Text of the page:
Managing the public health risk of a 'sex worker' with hepatitis B infection: legal and ethical considerations
David Bourget (Western Ontario)
David Chalmers (ANU, NYU)
Rafael De Clercq
Ezio Di Nucci
Jonathan Jenkins Ichikawa
Jack Alan Reynolds
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Journal of Medical Ethics 37 (10):623-626 (2011)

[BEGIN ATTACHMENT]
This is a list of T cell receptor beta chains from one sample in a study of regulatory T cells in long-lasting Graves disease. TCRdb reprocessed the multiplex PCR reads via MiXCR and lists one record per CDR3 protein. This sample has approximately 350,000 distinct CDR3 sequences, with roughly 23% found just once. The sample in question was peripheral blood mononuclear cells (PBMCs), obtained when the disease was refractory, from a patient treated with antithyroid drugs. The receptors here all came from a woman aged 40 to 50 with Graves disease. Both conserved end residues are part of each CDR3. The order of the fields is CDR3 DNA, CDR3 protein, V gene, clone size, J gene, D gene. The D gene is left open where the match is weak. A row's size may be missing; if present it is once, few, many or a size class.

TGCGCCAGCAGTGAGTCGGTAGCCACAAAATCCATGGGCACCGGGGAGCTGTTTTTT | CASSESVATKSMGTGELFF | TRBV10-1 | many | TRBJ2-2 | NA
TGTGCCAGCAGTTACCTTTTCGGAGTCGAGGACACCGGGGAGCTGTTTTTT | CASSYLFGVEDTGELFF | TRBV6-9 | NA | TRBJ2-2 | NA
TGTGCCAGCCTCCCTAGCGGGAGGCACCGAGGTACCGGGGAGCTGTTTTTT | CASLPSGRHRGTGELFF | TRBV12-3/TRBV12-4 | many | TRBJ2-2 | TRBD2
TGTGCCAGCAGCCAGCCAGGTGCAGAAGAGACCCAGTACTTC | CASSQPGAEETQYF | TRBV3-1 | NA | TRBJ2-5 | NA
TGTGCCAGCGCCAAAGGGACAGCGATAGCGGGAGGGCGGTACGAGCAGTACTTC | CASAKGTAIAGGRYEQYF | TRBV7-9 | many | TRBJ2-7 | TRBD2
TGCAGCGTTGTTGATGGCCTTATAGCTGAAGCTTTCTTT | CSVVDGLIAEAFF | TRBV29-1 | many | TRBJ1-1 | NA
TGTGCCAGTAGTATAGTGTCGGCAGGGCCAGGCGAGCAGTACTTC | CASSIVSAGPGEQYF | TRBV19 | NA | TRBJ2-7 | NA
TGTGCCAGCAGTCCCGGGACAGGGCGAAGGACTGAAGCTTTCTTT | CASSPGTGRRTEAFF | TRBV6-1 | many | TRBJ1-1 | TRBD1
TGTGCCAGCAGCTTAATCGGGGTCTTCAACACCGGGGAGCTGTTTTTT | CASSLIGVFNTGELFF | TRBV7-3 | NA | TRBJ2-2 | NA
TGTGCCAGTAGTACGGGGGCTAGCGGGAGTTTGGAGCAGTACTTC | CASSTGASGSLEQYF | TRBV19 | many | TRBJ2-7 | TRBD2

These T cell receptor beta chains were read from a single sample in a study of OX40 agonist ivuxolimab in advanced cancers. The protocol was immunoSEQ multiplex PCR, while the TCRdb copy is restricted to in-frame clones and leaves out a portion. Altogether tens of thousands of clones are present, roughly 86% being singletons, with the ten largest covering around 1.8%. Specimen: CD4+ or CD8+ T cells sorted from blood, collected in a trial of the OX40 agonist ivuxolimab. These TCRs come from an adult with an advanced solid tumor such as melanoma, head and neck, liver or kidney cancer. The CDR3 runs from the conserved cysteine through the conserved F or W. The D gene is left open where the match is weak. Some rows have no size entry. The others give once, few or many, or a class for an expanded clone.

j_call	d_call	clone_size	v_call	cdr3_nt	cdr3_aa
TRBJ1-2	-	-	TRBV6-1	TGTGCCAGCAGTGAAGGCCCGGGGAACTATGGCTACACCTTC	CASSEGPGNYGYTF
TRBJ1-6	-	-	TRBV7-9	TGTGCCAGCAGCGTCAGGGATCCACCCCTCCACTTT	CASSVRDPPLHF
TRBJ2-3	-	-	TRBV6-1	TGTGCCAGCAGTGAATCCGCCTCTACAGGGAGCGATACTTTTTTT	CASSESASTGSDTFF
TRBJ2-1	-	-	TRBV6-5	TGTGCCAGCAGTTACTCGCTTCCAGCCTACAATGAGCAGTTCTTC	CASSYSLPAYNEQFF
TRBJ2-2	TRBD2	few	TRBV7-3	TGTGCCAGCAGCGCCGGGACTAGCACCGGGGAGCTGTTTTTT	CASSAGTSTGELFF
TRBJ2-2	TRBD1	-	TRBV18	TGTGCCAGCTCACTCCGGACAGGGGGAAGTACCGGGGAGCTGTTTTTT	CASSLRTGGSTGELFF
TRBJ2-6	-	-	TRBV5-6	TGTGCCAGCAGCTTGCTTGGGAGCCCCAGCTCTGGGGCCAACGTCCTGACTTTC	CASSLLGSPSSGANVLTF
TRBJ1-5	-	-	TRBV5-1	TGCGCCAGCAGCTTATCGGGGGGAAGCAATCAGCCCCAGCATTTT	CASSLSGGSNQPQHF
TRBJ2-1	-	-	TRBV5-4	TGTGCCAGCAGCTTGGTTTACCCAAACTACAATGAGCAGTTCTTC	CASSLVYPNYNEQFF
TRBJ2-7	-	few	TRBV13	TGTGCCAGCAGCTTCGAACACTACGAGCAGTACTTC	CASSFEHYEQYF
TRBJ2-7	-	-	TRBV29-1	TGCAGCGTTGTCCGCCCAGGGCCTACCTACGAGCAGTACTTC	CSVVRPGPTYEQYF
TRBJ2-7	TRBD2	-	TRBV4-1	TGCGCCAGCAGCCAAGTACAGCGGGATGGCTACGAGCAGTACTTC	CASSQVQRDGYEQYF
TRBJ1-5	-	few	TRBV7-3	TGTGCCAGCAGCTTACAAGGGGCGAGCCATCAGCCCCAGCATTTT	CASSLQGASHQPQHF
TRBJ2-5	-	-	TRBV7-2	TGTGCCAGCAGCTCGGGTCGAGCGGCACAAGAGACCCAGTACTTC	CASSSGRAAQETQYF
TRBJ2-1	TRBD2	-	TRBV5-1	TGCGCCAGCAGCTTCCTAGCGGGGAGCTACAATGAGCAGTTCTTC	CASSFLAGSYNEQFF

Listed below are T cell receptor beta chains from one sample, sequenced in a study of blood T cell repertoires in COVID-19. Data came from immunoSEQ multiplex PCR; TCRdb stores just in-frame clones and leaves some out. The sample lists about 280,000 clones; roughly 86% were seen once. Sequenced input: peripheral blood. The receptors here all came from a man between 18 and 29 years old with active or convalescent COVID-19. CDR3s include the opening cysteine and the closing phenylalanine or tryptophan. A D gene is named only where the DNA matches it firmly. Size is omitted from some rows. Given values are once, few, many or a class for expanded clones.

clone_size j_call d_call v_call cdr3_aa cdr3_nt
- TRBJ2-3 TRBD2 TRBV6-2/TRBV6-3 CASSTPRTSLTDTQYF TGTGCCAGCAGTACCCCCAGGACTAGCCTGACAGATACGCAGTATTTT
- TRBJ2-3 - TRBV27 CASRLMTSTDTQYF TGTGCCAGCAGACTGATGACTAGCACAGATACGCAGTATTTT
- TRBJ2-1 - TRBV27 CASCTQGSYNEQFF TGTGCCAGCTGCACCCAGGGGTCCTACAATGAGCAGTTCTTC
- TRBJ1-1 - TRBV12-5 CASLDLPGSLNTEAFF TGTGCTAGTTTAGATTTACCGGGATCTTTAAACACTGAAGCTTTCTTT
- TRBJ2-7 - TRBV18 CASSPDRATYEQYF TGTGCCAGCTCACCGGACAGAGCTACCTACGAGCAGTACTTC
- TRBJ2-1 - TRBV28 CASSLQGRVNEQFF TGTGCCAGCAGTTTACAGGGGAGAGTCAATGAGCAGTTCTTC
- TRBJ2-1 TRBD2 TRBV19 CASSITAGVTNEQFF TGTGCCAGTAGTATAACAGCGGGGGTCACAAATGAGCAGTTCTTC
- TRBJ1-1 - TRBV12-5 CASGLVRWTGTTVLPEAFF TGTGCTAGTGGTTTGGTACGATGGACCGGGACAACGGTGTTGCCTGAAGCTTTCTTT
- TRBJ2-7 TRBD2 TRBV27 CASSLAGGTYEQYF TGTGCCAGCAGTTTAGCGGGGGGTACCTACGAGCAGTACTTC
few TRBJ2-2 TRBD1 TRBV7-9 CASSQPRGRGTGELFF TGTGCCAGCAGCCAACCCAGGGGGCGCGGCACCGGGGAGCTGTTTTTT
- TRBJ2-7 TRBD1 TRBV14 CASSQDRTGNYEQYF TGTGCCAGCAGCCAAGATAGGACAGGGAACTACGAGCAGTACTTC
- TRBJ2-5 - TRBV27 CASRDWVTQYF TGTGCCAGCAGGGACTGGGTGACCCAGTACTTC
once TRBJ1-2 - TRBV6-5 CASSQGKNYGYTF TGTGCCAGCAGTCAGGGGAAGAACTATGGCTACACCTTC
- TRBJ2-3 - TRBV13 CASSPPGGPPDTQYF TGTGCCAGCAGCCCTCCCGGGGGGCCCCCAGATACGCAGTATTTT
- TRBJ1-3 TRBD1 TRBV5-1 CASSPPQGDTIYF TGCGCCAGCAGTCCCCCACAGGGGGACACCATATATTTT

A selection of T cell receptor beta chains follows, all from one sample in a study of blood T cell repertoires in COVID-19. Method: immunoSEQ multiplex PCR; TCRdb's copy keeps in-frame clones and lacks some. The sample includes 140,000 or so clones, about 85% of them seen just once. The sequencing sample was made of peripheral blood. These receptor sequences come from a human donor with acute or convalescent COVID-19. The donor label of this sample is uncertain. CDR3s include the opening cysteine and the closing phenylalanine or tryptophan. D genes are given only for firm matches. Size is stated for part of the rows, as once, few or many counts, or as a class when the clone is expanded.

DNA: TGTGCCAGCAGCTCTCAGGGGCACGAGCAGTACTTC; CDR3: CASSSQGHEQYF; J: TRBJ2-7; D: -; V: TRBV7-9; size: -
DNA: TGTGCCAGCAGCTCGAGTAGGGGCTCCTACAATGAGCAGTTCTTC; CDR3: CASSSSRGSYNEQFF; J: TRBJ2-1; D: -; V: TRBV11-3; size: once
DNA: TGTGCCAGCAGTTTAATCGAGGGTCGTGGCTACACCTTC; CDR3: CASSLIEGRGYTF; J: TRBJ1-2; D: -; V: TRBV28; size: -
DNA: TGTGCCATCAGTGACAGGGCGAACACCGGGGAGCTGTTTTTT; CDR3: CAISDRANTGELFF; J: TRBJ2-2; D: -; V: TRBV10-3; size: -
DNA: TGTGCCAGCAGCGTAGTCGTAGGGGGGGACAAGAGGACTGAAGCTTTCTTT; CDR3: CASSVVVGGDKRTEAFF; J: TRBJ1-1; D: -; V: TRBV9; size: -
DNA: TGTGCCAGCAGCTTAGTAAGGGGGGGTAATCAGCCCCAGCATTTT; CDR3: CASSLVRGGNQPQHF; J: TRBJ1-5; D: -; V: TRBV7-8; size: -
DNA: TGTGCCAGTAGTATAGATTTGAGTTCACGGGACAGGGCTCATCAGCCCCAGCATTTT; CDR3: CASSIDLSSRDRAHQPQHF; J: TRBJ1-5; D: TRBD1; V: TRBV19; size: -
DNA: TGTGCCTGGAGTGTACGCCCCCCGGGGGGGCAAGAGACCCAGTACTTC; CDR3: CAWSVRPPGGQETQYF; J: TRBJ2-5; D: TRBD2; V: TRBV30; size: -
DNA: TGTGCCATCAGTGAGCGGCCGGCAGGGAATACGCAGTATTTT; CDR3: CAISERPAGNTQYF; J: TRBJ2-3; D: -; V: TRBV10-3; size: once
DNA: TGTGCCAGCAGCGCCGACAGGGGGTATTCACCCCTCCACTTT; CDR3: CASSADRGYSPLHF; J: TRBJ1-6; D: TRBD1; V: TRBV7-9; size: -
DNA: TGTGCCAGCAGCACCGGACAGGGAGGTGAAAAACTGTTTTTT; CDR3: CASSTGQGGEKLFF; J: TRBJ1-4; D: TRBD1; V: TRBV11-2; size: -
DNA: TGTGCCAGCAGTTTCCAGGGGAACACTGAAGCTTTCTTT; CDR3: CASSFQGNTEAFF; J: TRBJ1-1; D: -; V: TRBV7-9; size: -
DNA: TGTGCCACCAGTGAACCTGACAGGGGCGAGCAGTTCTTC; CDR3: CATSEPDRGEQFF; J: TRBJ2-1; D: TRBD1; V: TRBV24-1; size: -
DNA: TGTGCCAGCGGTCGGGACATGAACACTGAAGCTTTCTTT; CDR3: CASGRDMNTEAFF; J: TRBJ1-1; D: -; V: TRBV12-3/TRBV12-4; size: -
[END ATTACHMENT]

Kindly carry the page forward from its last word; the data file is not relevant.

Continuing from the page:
This paper examines the ethical issues faced by health workers managing a fictional case of a female sex worker who is hepatitis B positive with a high level of virus but is asymptomatic. According to guidelines she does not require treatment herself, but is potentially highly infectious to others. Recent legal cases in the UK show it can be criminal to pass on HIV or hepatitis B infection sexually if the risk is known and the partner has not been informed. However, there is no statute or case law showing that health workers are required to intervene to prevent such a potential ‘crime’, particularly when the partners are unknown, as in this case. The health workers could respond in various ways. They could do nothing, thus making further infection probable. They could advise the sex worker to use condoms and to inform her clients. They could treat the sex worker to reduce her level of infectivity, although there is no benefit to her. They could disclose the sex worker's status, although breaking confidentiality is a serious matter ethically and may be of no benefit to the unknown client group. Regulating prostitution might help; but sex workers with infection may work off licence. This paper discusses the clinical, moral and ethical issues associated with such a scenario and concludes that the most beneficial course is to target clients, through health education, to recognise the potential risks of infection from a sex worker and to take suitable precautions including immunisation against hepatitis B
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